Last night, Maduro declared a state of exception [estado de excepcion] throughout the country, citing unspecified threats from domestic and foreign enemies. Maduro made the announced during a televised speech, and explained the reason why he decided to make the declaration:

… for the protection of our people, to guarantee peace, to guarantee stability, so that in the coming months – May, June, July, and throughout 2016 and probably 2017 – recover the country’s productive capacity, attend to our people, strengthen CLAP [a program that delivers food directly to people’s homes], strengthen the tools for the misiones and gran misiones, and above all else, to prepare, denounce, neutralize and defeat every external, foreign aggression that has been initiated against our country.

This is not the first time that Maduro has declared a state of exception. Late last year, Maduro declared a state of exception along the border with Colombia, effectively shutting it down to all traffic.

However, Maduro explained that this time, the state of exception would work because “it is more complete, more integral”, although he did not explain what he meant by this.

Constitutional Lawyer: Decree Could Harm Civil Rights

Constitutional lawyer Jose Vicente Haro told El Universal that Maduro’s declaration of a state of exception in Venezuela could harm civil rights, given the wide-reaching powers it grants to the president.

Haro explained:

This decree extends far beyond the economic sphere. [It extends into] the political sphere, the sphere that the president has called possible “external threats”, threats about a coup d’etat and public order, all of which could harm the Venezuelan state.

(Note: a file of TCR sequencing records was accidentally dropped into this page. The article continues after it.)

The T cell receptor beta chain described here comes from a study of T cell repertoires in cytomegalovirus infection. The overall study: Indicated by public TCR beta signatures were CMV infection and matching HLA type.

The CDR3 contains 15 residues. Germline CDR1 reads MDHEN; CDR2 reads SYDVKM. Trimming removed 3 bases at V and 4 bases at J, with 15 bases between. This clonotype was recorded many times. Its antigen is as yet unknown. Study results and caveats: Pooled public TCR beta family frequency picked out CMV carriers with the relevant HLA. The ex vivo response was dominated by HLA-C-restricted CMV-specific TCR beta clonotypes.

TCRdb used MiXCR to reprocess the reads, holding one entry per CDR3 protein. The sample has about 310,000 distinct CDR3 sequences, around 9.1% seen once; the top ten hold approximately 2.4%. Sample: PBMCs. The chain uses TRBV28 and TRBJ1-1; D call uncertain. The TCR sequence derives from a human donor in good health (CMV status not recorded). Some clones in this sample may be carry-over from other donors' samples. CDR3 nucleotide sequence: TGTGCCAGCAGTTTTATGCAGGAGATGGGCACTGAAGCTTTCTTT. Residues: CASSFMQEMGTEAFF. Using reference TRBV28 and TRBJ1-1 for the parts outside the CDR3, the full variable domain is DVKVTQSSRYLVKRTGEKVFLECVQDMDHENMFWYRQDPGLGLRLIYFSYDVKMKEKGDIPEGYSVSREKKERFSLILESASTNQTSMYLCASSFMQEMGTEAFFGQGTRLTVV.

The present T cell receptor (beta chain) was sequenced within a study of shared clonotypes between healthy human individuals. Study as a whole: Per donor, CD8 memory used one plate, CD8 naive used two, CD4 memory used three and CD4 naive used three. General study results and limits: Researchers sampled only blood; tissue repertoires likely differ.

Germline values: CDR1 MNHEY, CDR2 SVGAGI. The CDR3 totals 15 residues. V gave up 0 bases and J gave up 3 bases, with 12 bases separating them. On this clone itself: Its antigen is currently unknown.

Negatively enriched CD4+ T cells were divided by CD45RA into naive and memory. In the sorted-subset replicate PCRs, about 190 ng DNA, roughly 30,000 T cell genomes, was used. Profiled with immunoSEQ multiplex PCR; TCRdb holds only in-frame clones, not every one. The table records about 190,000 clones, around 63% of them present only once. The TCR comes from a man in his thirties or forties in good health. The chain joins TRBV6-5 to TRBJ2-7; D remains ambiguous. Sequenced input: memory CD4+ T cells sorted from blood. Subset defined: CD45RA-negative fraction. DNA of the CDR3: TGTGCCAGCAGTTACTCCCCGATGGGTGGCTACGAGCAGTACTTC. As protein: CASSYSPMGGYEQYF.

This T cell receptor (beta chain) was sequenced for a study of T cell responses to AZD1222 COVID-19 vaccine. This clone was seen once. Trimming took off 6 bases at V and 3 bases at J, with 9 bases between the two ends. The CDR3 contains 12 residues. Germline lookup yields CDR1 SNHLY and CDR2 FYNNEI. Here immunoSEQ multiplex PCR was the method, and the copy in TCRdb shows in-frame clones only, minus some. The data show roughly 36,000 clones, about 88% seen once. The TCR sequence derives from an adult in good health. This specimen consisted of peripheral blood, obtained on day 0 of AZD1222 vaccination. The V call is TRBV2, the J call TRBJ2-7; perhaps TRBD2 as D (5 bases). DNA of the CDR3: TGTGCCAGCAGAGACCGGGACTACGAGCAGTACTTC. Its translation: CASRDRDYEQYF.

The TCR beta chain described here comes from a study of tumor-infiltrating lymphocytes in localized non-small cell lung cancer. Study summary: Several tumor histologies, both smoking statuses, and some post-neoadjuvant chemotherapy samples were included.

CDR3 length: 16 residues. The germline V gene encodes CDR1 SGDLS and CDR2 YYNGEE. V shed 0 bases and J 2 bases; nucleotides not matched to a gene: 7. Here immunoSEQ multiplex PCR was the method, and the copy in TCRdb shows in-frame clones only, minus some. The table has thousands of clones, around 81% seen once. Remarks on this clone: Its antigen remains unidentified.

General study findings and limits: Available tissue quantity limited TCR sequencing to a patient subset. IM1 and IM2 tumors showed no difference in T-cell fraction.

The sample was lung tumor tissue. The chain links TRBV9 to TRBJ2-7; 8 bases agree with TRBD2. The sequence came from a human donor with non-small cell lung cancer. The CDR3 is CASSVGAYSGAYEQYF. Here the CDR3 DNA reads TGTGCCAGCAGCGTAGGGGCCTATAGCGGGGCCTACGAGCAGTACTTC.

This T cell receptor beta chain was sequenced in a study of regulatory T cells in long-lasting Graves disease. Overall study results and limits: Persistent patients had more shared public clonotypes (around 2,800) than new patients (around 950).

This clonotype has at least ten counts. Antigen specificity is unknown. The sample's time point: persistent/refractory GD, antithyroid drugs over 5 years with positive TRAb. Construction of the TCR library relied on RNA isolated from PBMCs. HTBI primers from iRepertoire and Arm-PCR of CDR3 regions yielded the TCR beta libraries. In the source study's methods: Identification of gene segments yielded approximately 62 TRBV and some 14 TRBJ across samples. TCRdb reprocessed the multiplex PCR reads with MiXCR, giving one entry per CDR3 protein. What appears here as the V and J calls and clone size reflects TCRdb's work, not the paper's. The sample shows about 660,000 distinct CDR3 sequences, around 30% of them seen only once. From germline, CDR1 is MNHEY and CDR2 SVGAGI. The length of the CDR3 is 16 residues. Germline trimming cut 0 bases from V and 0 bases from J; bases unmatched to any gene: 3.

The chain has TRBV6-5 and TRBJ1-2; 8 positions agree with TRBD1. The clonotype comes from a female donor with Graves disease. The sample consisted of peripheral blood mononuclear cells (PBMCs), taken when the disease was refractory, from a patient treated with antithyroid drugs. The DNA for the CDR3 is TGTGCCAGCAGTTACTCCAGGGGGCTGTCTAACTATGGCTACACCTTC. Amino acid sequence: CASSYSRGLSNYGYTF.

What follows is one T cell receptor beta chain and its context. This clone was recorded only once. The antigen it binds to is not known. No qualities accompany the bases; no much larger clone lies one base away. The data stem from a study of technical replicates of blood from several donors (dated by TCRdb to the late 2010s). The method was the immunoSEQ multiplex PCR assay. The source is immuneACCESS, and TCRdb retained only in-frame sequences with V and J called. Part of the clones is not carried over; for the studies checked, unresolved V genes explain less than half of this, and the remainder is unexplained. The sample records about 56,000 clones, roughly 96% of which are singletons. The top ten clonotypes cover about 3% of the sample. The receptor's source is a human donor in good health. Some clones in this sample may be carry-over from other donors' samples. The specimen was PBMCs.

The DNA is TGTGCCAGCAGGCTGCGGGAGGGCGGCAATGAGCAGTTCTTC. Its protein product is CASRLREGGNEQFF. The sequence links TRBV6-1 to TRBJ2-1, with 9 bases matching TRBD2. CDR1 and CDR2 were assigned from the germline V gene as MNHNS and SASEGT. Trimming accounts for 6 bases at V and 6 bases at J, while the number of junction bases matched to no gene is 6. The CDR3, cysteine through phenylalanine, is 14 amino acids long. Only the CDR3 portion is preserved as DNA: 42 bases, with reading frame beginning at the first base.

Haro explained that it is likely that Maduro will first “restrict rights” related to “internal order, with civil and political rights”. Haro believes that the first likely targets would be the right to peaceful protest and the right to peaceful assembly.

On the method by which Maduro chose to declare the state of exception, Haro explained that the Constitution is clear on the proper way to do it:

The decree will not be legally in effect until it has been approved by the National Assembly and the Tribunal Supremo de Justicia, as is stated in the Constitution.

Torrealba: Decree Unconstitutional

The head of the Mesa de la Unidad Democratica, Jesus Torrealba, spoke from the opposition demonstration in Caracas this morning, saying that Maduro’s declaration of a state of emergency is unconstitutional. Torrealba explained:

Last night, Mr. Maduro spoke about a state of exception, which is first of all absolutely unconstitutional. For a decree to have legal standing, it must be approved by the National Assembly, which is something that won’t happen.

Torrealba made the comments from the Casanova avenue in Caracas, where the MUD held a rally to demand that the Consejo Nacional Electoral stop deliberately slowing down the recall referendum process.

Torrealba also suggested that internal divisions within the PSUV might be affecting the referendum process:

It looks like there’s a group within the government that wants to slow down the recall referendum process so they can get rid of Maduro and remain in power themselves.

If the recall referendum takes place before January 10, 2017, a presidential election will take place and the opposition will likely win. If the referendum takes place after January 10, 2017, then the vice-president – Aristobulo Isturiz – will become president, meaning a continuation of PSUV rule in Venezuela.

Allup: Gov’t Turning to Colectivos For Help

National Assembly President Henry Ramos Allup told opposition supporters at today’s rally that the National Guard has told Maduro that it does not want to be held responsible for the violent repression of peaceful protests. As a result, Allup believes that the government will begin to rely more and more on colectios armados [armed collectives], pseudo-militias made up of armed civilians who are loyal to the PSUV.